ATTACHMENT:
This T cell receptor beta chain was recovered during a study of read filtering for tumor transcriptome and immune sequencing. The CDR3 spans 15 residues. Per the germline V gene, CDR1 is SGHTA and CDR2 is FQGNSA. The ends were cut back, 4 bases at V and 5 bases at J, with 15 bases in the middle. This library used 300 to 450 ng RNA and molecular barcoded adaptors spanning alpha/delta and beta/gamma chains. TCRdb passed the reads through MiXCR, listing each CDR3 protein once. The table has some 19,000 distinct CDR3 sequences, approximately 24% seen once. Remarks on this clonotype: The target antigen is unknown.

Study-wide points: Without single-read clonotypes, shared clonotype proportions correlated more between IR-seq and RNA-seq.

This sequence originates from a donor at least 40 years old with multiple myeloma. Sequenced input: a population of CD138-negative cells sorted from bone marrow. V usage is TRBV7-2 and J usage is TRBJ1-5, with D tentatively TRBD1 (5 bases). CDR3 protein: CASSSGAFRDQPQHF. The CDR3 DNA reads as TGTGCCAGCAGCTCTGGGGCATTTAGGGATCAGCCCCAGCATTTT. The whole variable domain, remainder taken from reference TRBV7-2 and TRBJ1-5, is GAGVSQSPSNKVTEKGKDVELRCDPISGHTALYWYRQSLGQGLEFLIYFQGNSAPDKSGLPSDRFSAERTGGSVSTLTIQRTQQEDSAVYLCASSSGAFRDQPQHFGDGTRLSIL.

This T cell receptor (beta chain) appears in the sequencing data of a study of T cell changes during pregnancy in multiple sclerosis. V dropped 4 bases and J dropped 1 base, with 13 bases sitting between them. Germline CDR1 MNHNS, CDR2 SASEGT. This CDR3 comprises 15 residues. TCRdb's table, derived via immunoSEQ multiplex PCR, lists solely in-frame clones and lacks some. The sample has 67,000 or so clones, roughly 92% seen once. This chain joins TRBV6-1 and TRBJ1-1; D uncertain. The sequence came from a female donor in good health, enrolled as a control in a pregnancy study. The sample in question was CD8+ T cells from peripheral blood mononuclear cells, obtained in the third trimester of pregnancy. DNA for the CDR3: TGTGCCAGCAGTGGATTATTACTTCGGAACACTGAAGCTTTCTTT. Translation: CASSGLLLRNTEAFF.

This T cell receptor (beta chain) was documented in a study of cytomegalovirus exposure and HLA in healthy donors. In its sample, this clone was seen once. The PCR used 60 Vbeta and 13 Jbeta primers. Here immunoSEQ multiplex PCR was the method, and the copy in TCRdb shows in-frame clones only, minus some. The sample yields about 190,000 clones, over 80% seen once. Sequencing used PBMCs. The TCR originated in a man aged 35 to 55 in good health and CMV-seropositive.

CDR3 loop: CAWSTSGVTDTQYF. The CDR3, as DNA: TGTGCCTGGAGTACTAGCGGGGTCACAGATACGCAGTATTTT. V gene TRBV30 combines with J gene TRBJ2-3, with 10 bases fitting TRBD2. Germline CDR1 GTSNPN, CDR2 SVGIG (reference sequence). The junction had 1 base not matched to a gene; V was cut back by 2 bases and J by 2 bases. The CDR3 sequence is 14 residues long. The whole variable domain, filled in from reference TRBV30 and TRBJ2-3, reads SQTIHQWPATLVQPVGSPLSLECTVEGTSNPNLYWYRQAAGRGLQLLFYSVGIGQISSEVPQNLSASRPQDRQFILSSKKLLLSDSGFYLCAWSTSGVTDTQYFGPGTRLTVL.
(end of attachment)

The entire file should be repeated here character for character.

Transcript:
This T cell receptor beta chain was recovered during a study of read filtering for tumor transcriptome and immune sequencing. The CDR3 spans 15 residues. Per the germline V gene, CDR1 is SGHTA and CDR2 is FQGNSA. The ends were cut back, 4 bases at V and 5 bases at J, with 15 bases in the middle. This library used 300 to 450 ng RNA and molecular barcoded adaptors spanning alpha/delta and beta/gamma chains. TCRdb passed the reads through MiXCR, listing each CDR3 protein once. The table has some 19,000 distinct CDR3 sequences, approximately 24% seen once. Remarks on this clonotype: The target antigen is unknown.

Study-wide points: Without single-read clonotypes, shared clonotype proportions correlated more between IR-seq and RNA-seq.

This sequence originates from a donor at least 40 years old with multiple myeloma. Sequenced input: a population of CD138-negative cells sorted from bone marrow. V usage is TRBV7-2 and J usage is TRBJ1-5, with D tentatively TRBD1 (5 bases). CDR3 protein: CASSSGAFRDQPQHF. The CDR3 DNA reads as TGTGCCAGCAGCTCTGGGGCATTTAGGGATCAGCCCCAGCATTTT. The whole variable domain, remainder taken from reference TRBV7-2 and TRBJ1-5, is GAGVSQSPSNKVTEKGKDVELRCDPISGHTALYWYRQSLGQGLEFLIYFQGNSAPDKSGLPSDRFSAERTGGSVSTLTIQRTQQEDSAVYLCASSSGAFRDQPQHFGDGTRLSIL.

This T cell receptor (beta chain) appears in the sequencing data of a study of T cell changes during pregnancy in multiple sclerosis. V dropped 4 bases and J dropped 1 base, with 13 bases sitting between them. Germline CDR1 MNHNS, CDR2 SASEGT. This CDR3 comprises 15 residues. TCRdb's table, derived via immunoSEQ multiplex PCR, lists solely in-frame clones and lacks some. The sample has 67,000 or so clones, roughly 92% seen once. This chain joins TRBV6-1 and TRBJ1-1; D uncertain. The sequence came from a female donor in good health, enrolled as a control in a pregnancy study. The sample in question was CD8+ T cells from peripheral blood mononuclear cells, obtained in the third trimester of pregnancy. DNA for the CDR3: TGTGCCAGCAGTGGATTATTACTTCGGAACACTGAAGCTTTCTTT. Translation: CASSGLLLRNTEAFF.

This T cell receptor (beta chain) was documented in a study of cytomegalovirus exposure and HLA in healthy donors. In its sample, this clone was seen once. The PCR used 60 Vbeta and 13 Jbeta primers. Here immunoSEQ multiplex PCR was the method, and the copy in TCRdb shows in-frame clones only, minus some. The sample yields about 190,000 clones, over 80% seen once. Sequencing used PBMCs. The TCR originated in a man aged 35 to 55 in good health and CMV-seropositive.

CDR3 loop: CAWSTSGVTDTQYF. The CDR3, as DNA: TGTGCCTGGAGTACTAGCGGGGTCACAGATACGCAGTATTTT. V gene TRBV30 combines with J gene TRBJ2-3, with 10 bases fitting TRBD2. Germline CDR1 GTSNPN, CDR2 SVGIG (reference sequence). The junction had 1 base not matched to a gene; V was cut back by 2 bases and J by 2 bases. The CDR3 sequence is 14 residues long. The whole variable domain, filled in from reference TRBV30 and TRBJ2-3, reads SQTIHQWPATLVQPVGSPLSLECTVEGTSNPNLYWYRQAAGRGLQLLFYSVGIGQISSEVPQNLSASRPQDRQFILSSKKLLLSDSGFYLCAWSTSGVTDTQYFGPGTRLTVL.